Document Type

Article

Comments

DePaul Law Review, Vol. 64, 2015

Abstract

The BP oil spill litigation and subsequent settlements provide an opportunity to explore a novel societal economic deterrence rationale for classwide supra-compensatory damages. Judge Jack Weinstein was a pioneer in the field of punitive damages class certification. In In re Simon II, he certified a nationwide punitive-damages-only class in a multijurisdiction, multidefendant tobacco lawsuit. Using Judge Weinstein’s innovations in In re Simon II as an analytical lens, the Article evaluates the future prospects for classwide punitive damages claims.

Specifically, the Article considers how private litigants might adopt a societal damages approach in negotiating and achieving class action settlements. Class action settlements readily accommodate the “public law” dimension of societal damages, as demonstrated by the classwide punitive damages settlement with BP’s co-defendant Halliburton. Indeed, on closer inspection, even the BP compensatory damages class settlement has a surrounding aura of societal damages. For even that ostensibly purely compensatory arrangement included an unusual (and mostly overlooked) feature: a provision for supra-compensatory multipliers applicable to certain claimants. This Article advances the new idea that these supra-compensatory multipliers are a form of classwide societal damages embedded within the settlement, and, in turn, a potential blueprint for nascent punitive damages classes of the future.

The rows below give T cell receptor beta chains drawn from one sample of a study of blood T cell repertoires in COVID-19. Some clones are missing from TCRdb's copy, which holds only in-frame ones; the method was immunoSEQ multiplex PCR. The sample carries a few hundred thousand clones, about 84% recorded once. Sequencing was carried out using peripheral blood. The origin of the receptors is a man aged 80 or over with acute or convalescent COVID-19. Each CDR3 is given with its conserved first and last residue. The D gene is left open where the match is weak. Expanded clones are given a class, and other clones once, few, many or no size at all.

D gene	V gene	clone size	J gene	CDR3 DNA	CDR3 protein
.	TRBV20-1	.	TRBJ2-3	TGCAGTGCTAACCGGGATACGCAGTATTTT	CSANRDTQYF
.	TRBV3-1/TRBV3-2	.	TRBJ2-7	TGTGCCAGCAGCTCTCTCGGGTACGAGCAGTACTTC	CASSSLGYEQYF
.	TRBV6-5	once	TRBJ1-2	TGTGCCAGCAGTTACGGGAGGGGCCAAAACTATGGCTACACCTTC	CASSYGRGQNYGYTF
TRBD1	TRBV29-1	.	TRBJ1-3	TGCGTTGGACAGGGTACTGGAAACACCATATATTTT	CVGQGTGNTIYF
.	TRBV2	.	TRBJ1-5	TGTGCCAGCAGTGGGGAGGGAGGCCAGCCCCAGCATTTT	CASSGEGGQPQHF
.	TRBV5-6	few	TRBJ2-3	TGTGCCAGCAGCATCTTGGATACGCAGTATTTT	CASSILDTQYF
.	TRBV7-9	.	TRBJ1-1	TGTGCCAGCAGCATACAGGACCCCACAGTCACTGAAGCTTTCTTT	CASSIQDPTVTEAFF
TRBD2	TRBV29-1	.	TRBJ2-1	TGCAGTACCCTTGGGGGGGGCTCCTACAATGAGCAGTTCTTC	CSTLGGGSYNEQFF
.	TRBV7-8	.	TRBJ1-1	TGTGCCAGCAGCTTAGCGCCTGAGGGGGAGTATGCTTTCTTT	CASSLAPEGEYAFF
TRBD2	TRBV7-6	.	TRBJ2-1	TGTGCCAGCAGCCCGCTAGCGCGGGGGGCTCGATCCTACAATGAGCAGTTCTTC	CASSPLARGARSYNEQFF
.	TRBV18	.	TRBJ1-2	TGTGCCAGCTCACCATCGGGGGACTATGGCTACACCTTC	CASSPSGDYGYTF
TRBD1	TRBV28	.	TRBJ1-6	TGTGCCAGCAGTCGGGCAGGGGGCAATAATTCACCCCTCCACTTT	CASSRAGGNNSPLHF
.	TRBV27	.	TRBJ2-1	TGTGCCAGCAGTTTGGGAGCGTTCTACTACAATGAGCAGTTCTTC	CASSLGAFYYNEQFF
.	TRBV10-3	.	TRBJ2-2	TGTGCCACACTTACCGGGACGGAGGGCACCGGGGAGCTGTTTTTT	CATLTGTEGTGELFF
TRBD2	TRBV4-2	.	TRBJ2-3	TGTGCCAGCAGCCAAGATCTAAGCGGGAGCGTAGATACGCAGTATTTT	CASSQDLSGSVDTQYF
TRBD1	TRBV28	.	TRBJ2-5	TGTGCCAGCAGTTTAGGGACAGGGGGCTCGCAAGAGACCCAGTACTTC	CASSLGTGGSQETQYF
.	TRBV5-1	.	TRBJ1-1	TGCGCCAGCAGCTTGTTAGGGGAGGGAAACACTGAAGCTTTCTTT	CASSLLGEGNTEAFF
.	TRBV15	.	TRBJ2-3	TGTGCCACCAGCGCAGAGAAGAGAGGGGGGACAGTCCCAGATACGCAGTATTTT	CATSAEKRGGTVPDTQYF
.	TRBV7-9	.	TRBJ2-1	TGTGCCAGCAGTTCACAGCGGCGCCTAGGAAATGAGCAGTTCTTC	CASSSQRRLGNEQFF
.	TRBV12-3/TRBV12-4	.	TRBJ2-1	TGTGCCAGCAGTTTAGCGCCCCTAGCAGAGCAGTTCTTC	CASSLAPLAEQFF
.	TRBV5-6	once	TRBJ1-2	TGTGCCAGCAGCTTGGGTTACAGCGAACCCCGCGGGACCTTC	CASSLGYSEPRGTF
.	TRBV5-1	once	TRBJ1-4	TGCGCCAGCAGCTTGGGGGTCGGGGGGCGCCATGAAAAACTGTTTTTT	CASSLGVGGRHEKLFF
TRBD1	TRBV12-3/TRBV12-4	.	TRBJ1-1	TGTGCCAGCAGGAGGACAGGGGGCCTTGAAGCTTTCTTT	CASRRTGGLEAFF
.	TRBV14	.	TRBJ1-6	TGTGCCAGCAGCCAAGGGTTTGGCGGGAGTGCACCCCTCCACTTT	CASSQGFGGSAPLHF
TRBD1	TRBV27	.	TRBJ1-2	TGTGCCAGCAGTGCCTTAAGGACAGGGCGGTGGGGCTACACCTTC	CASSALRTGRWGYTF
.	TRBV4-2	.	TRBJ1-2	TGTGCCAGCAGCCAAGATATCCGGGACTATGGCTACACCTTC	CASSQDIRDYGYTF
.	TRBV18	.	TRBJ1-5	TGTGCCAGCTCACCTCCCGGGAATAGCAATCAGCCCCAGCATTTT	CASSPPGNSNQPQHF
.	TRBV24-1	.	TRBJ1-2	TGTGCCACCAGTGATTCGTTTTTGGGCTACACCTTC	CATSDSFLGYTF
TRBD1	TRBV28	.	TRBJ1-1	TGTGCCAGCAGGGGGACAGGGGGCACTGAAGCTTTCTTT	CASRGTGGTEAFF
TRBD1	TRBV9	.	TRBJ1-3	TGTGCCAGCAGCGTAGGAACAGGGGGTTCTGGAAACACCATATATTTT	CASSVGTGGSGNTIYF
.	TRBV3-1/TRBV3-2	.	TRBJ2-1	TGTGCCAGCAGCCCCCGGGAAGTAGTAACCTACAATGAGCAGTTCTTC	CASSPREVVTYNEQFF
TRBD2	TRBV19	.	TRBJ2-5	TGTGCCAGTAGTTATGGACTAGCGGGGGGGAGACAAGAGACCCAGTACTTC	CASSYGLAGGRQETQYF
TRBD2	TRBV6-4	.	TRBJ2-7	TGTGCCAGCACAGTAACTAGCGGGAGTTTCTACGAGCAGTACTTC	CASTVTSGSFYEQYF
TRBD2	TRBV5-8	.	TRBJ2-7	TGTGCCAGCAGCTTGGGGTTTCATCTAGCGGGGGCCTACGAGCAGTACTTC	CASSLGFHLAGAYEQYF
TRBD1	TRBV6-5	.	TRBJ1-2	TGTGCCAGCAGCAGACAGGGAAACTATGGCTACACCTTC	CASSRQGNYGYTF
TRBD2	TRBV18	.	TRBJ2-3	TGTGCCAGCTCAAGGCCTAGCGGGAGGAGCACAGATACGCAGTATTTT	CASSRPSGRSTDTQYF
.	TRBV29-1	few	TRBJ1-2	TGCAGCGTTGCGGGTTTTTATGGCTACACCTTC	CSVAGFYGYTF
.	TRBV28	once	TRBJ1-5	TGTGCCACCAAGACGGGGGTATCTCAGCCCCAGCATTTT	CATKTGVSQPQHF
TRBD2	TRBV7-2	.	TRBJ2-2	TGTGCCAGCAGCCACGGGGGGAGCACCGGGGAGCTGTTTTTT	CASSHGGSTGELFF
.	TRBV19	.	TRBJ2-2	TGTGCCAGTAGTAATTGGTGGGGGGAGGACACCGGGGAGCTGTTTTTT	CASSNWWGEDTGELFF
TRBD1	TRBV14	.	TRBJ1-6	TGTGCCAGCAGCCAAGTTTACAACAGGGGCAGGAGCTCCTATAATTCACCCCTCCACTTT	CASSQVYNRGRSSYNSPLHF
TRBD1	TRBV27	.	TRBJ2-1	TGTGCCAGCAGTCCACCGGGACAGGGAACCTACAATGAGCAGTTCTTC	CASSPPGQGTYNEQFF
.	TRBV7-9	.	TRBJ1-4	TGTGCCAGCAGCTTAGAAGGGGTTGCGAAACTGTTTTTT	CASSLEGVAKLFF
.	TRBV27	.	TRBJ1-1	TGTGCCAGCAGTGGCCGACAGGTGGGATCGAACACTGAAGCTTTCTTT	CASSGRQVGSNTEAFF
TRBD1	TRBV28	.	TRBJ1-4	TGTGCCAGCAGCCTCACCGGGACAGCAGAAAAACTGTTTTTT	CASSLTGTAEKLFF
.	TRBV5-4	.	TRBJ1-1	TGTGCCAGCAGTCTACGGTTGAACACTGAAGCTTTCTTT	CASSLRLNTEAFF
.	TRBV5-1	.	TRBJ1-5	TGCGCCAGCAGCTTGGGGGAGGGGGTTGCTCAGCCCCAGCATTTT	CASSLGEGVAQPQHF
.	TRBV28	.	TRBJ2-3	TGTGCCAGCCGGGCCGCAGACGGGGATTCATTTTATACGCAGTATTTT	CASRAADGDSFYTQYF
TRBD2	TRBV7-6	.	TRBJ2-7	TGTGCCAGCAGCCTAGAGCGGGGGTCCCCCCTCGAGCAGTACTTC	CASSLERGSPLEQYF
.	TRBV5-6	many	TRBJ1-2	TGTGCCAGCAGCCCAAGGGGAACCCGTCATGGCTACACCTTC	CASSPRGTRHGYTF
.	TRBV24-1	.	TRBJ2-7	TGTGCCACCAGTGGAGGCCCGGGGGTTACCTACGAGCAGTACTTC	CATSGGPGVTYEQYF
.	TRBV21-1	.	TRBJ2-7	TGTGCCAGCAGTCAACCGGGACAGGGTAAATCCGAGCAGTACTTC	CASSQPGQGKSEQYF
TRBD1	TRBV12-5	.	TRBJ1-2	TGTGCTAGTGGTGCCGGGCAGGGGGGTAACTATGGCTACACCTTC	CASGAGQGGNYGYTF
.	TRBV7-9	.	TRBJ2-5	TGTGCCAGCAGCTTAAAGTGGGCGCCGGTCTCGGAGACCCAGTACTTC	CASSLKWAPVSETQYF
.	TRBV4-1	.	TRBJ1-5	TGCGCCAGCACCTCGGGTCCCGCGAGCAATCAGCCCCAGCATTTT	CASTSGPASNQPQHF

Date of Authorship for this Version

5-2016

Keywords

punitive damages; classwide damages; class action; settlement; BP Oil; societal damages

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